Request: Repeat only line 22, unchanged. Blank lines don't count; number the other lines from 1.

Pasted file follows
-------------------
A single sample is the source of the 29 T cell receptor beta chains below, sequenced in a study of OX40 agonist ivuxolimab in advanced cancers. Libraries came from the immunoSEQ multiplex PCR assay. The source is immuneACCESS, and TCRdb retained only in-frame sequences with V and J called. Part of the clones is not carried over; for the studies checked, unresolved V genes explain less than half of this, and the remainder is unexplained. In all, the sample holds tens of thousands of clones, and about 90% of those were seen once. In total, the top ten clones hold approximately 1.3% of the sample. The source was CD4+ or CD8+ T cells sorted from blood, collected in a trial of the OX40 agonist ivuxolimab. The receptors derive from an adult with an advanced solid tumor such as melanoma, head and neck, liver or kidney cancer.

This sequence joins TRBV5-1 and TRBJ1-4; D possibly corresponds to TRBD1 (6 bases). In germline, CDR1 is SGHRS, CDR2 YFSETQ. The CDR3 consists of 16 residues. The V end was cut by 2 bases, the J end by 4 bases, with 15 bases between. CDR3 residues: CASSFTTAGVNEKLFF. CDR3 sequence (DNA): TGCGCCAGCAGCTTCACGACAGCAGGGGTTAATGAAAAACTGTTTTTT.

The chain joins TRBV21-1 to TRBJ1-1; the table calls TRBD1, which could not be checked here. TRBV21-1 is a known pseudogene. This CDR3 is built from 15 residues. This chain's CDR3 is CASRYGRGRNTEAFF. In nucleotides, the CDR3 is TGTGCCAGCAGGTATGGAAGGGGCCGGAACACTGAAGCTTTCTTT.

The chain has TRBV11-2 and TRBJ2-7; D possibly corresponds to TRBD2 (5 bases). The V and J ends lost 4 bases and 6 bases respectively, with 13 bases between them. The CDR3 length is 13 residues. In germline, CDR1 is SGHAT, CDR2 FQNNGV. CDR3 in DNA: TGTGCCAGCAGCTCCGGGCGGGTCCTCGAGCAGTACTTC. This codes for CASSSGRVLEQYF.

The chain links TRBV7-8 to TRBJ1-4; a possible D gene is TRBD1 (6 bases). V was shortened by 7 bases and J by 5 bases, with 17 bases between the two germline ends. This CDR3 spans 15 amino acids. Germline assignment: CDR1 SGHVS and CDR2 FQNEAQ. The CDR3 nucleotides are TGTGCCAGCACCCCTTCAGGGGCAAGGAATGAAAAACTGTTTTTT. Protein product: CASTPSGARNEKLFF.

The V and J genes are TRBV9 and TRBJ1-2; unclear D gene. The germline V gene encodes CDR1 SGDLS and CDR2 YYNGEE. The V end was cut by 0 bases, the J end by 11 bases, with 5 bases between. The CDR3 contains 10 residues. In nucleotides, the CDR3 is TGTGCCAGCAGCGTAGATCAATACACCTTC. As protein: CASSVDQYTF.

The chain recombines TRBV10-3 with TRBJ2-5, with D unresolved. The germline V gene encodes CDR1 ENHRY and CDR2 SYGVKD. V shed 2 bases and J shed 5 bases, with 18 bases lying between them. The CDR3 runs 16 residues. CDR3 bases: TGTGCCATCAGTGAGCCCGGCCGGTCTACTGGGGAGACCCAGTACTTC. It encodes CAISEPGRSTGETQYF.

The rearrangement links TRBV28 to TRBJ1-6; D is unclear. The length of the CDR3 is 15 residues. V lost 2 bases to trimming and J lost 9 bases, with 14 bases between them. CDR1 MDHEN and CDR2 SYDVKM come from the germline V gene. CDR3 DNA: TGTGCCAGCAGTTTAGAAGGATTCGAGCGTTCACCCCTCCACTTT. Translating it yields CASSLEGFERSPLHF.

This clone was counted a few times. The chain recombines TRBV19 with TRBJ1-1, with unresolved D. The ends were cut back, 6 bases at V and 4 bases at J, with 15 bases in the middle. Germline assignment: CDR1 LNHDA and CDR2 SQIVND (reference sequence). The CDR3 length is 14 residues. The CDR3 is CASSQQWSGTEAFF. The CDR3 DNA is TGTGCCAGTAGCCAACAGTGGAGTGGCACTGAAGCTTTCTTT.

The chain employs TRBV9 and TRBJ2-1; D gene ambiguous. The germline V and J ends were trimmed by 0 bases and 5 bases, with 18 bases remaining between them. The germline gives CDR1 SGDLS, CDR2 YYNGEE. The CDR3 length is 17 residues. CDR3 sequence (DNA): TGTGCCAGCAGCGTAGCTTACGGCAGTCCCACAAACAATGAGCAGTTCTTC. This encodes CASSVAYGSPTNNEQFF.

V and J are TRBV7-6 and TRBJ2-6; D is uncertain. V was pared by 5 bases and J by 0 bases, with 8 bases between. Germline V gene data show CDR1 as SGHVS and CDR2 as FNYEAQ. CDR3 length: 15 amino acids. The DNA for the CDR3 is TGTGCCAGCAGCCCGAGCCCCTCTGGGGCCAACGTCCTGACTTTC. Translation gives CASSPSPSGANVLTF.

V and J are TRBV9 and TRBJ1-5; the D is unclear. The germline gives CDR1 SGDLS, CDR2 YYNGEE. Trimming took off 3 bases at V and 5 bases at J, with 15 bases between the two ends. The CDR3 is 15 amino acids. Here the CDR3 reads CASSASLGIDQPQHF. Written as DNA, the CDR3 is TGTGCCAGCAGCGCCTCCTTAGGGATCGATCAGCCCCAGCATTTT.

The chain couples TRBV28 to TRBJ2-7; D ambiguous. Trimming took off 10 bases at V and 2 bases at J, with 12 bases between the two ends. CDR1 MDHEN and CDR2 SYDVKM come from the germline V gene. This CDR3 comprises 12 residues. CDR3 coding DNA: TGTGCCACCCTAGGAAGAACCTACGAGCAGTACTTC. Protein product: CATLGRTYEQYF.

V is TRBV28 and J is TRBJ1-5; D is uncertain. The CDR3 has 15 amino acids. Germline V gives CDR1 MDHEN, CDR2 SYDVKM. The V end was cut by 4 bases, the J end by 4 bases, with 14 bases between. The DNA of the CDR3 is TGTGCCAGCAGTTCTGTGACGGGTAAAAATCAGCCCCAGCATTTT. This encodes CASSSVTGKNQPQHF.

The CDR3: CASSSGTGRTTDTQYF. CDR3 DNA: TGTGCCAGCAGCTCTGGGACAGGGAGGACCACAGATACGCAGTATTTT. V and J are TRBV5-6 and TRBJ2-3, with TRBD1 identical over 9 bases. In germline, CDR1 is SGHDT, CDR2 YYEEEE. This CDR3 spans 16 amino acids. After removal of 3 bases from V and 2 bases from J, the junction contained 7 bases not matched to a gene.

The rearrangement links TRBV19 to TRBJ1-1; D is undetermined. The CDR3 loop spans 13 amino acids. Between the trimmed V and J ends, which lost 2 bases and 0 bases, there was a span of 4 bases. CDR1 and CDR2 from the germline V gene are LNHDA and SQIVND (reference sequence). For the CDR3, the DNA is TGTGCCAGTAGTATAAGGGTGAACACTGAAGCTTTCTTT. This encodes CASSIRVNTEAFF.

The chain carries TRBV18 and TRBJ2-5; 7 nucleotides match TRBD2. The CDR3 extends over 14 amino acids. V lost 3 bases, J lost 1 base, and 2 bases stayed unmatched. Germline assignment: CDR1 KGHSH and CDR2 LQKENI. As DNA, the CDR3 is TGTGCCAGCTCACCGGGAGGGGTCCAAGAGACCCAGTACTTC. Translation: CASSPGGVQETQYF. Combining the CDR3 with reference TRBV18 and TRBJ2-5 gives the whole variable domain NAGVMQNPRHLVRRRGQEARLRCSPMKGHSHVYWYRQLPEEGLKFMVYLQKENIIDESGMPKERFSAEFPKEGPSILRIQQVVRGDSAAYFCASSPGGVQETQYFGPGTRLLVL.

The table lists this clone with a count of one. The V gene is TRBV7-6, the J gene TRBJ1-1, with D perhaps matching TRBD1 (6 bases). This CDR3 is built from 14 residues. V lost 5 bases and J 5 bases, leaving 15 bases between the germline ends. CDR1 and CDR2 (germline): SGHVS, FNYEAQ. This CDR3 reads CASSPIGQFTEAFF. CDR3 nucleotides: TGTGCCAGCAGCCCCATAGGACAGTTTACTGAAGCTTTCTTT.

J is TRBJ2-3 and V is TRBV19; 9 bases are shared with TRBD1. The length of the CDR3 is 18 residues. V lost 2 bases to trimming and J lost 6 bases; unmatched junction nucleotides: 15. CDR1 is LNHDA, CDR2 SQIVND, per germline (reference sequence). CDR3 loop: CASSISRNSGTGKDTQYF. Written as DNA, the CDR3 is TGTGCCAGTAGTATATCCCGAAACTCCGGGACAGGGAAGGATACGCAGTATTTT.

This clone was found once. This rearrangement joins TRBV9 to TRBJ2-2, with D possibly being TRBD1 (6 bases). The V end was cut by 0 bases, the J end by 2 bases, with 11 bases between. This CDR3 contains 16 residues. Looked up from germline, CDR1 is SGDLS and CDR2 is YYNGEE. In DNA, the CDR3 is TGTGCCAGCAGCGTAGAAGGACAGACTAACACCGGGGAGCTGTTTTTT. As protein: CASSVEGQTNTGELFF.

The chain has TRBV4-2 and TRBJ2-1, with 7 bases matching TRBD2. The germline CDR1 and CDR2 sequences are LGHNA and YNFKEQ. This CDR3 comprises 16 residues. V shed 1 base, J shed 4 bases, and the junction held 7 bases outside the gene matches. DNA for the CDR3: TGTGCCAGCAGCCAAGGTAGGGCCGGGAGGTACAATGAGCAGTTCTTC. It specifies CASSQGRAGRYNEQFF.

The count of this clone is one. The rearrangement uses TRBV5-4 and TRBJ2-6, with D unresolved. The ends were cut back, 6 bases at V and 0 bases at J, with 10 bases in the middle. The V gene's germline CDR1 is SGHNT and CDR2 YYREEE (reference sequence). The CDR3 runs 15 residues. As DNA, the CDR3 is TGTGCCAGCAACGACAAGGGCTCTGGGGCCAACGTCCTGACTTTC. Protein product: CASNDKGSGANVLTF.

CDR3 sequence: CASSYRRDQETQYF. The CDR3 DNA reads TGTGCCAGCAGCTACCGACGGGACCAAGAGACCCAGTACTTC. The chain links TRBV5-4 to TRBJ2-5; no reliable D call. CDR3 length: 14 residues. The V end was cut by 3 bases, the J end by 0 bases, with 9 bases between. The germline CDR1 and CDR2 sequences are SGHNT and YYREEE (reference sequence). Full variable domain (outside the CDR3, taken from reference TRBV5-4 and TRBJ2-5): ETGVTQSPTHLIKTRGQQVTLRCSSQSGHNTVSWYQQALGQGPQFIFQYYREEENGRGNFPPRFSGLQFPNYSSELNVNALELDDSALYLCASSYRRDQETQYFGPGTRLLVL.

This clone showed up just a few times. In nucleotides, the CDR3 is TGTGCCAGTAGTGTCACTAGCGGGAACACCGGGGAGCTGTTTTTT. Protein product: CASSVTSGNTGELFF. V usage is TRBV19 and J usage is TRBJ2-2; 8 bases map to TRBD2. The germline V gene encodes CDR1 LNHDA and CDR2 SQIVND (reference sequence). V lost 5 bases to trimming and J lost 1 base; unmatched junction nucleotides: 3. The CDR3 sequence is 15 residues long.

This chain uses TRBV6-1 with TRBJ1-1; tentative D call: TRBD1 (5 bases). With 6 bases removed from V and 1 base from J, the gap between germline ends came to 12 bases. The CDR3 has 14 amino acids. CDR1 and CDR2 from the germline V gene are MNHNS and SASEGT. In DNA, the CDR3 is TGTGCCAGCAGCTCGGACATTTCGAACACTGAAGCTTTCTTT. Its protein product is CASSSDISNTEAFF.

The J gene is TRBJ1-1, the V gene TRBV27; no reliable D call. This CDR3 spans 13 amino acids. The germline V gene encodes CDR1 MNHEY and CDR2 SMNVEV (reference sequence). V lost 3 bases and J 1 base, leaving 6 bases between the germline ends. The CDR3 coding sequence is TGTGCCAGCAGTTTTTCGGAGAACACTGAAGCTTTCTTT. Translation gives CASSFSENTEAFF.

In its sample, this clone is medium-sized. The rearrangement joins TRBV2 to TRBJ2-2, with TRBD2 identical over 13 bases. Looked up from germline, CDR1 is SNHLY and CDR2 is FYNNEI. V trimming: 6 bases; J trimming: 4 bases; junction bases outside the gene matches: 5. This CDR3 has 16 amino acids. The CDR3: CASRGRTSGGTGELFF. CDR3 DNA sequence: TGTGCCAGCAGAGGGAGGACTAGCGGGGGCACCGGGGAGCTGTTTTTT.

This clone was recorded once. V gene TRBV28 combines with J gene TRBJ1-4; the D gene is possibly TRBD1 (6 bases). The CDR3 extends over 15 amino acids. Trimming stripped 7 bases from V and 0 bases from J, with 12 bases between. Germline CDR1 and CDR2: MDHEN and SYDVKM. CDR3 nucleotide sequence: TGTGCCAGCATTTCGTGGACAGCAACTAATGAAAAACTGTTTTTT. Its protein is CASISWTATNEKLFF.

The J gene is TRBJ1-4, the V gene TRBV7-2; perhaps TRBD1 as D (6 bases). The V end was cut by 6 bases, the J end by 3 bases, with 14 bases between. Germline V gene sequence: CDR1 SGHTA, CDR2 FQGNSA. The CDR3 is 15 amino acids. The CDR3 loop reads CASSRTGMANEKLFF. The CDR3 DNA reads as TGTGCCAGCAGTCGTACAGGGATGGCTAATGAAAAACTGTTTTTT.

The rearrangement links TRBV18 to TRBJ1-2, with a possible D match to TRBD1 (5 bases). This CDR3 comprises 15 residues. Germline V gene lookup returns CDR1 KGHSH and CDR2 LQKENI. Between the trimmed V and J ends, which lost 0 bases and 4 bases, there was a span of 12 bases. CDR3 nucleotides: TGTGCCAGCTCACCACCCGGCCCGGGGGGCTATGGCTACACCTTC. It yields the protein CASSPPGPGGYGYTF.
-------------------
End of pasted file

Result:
The count of this clone is one. The rearrangement uses TRBV5-4 and TRBJ2-6, with D unresolved. The ends were cut back, 6 bases at V and 0 bases at J, with 10 bases in the middle. The V gene's germline CDR1 is SGHNT and CDR2 YYREEE (reference sequence). The CDR3 runs 15 residues. As DNA, the CDR3 is TGTGCCAGCAACGACAAGGGCTCTGGGGCCAACGTCCTGACTTTC. Protein product: CASNDKGSGANVLTF.